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Publication numberUS20060050812 A1
Publication typeApplication
Application numberUS 10/985,207
Publication dateMar 9, 2006
Filing dateNov 10, 2004
Priority dateSep 3, 2004
Also published asUS7277497, WO2006029082A2, WO2006029082A3
Publication number10985207, 985207, US 2006/0050812 A1, US 2006/050812 A1, US 20060050812 A1, US 20060050812A1, US 2006050812 A1, US 2006050812A1, US-A1-20060050812, US-A1-2006050812, US2006/0050812A1, US2006/050812A1, US20060050812 A1, US20060050812A1, US2006050812 A1, US2006050812A1
InventorsAlexander Hietala, Christopher Ngo
Original AssigneeRf Micro Devices, Inc.
Export CitationBiBTeX, EndNote, RefMan
External Links: USPTO, USPTO Assignment, Espacenet
System and method for transitioning between modulation formats in adjacent bursts triggering on data flow
US 20060050812 A1
Abstract
A system and method are provided for transitioning between modulation formats in adjacent transmit bursts. The system includes a modulation system having a data interface, first modulation circuitry operating according to a first modulation format, and second modulation circuitry operating according to a second modulation format. During a transition between a first transmit burst in the first modulation format and a second transmit burst in the second modulation format, the data interface receives a timing signal signifying a start of data for the second transmit burst. In response to the timing signal, the second modulation circuitry resets, and the data interface delays the data for the second transmit burst by a modulator delay time. By delaying the data for the second transmit burst, a glitch caused by resetting the second modulation circuitry arrives at the output of the second modulation circuitry prior to the data for the second transmit burst.
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Claims(25)
1. A modulation system enabled to transition from a first modulation format for a first transmit burst to a second modulation format for a second transmit burst adjacent to the first transmit burst comprising:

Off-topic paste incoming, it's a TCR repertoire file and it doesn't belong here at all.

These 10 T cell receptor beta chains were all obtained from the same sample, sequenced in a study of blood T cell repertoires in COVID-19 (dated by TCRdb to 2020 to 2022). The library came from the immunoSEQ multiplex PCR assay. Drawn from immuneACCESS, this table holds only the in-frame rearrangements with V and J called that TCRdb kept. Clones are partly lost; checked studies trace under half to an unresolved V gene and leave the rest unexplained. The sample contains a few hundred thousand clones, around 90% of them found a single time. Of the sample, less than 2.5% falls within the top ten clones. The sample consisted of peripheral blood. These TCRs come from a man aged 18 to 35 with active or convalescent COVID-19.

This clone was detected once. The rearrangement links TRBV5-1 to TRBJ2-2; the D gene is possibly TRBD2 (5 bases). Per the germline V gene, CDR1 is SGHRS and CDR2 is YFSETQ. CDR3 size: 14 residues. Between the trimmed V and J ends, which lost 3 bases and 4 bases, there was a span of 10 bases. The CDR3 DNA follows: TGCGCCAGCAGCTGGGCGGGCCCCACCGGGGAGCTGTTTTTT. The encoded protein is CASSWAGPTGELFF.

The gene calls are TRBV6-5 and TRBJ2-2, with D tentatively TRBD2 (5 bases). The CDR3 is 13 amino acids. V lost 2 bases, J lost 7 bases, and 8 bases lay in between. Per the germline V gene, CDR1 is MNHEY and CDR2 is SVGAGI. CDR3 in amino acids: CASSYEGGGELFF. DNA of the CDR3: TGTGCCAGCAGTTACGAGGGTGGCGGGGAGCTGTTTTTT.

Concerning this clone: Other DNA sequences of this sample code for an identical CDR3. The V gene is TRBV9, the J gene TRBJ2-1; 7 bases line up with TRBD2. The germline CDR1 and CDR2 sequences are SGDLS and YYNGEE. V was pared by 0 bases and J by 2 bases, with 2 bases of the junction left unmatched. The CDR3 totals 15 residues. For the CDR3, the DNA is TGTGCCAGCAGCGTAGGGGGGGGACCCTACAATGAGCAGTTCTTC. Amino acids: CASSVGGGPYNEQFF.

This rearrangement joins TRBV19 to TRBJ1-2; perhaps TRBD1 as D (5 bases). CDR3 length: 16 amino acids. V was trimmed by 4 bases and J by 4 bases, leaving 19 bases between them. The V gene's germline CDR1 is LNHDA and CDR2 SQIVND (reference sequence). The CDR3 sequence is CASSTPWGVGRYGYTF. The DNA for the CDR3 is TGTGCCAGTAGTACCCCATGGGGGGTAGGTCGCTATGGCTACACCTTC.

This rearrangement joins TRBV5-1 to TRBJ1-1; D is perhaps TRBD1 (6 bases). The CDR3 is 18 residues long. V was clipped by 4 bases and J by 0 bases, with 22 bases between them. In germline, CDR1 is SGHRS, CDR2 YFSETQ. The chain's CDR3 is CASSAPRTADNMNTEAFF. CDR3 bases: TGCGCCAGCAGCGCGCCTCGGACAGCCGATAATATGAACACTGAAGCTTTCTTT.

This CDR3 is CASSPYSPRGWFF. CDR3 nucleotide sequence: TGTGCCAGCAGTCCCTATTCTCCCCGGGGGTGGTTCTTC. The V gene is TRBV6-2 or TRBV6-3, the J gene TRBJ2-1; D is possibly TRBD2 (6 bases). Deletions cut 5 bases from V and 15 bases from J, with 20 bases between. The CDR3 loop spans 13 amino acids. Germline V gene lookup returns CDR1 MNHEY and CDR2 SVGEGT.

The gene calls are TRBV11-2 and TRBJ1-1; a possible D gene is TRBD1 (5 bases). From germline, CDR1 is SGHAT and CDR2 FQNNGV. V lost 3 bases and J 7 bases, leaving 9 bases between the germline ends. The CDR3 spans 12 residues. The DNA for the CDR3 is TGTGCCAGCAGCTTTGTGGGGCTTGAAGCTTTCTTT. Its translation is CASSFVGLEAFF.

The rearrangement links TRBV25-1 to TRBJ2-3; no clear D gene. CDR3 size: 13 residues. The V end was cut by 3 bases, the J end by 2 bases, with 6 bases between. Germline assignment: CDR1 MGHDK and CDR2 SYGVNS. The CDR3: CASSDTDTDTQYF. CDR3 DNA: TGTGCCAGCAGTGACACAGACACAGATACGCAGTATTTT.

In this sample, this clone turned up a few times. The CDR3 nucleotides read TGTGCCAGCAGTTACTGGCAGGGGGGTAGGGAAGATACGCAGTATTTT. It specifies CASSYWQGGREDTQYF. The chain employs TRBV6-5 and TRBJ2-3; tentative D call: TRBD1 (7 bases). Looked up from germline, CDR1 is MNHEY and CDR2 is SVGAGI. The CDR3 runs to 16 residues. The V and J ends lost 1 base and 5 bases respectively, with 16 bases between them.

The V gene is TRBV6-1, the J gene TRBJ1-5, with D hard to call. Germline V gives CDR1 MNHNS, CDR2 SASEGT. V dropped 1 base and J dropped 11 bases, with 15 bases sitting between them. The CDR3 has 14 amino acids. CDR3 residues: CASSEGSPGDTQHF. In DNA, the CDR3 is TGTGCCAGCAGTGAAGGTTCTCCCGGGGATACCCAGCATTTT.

first modulation circuitry adapted to modulate data for the first transmit burst according to the first modulation format;
second modulation circuitry adapted to modulate data for the second transmit burst according to the second modulation format and reset when the modulation system receives a timing control signal signifying a start of data into the modulation system for the second transmit burst; and
interface circuitry adapted to receive the data for the second transmit burst and delay the data for the second transmit burst with respect to the timing control signal signifying the start of the data into modulation system for the second transmit burst by a variable modulator delay time prior to providing the data for the second transmit burst to the second modulation circuitry;
wherein the variable modulator delay time is selected such that a glitch caused by resetting the second modulation circuitry occurs at an output of the second modulation circuitry before ramp-up of an output power of a power amplifier that amplifies modulated data from the output of the second modulation circuitry for the second transmit burst.
2. The modulation system of claim 1 wherein the variable modulator delay time is selected such that the time at which the glitch occurs is before ramp-up of the output power of the power amplifier and while the output power of the power amplifier is at a minimum output power between the first and second transmit bursts.
3. The modulation system of claim 1 wherein the glitch caused by resetting the second modulation circuitry occurs at a time equal to a latency of the second modulation circuitry after resetting the second modulation circuitry.
4. The modulation system of claim 3 wherein the first modulation circuitry comprises delay circuitry such that a latency of the first modulation circuitry is equal to the latency of the second modulation circuitry.
5. The modulation system of claim 3 wherein the second modulation circuitry comprises delay circuitry such that the latency of the second modulation circuitry is equal to a latency of the first modulation circuitry.
6. The modulation system of claim 5 wherein the delay circuitry increases the latency of the second modulation circuitry from a first latency to a second latency and the glitch caused by resetting the second modulation circuitry occurs at a time equal to the first latency after the second modulation circuitry is reset.
7. The modulation system of claim 1 wherein the interface circuitry is further adapted to provide default data to the first modulation circuitry after data for the first transmit burst has ended and provide default data to the second modulation circuitry during the first transmit burst.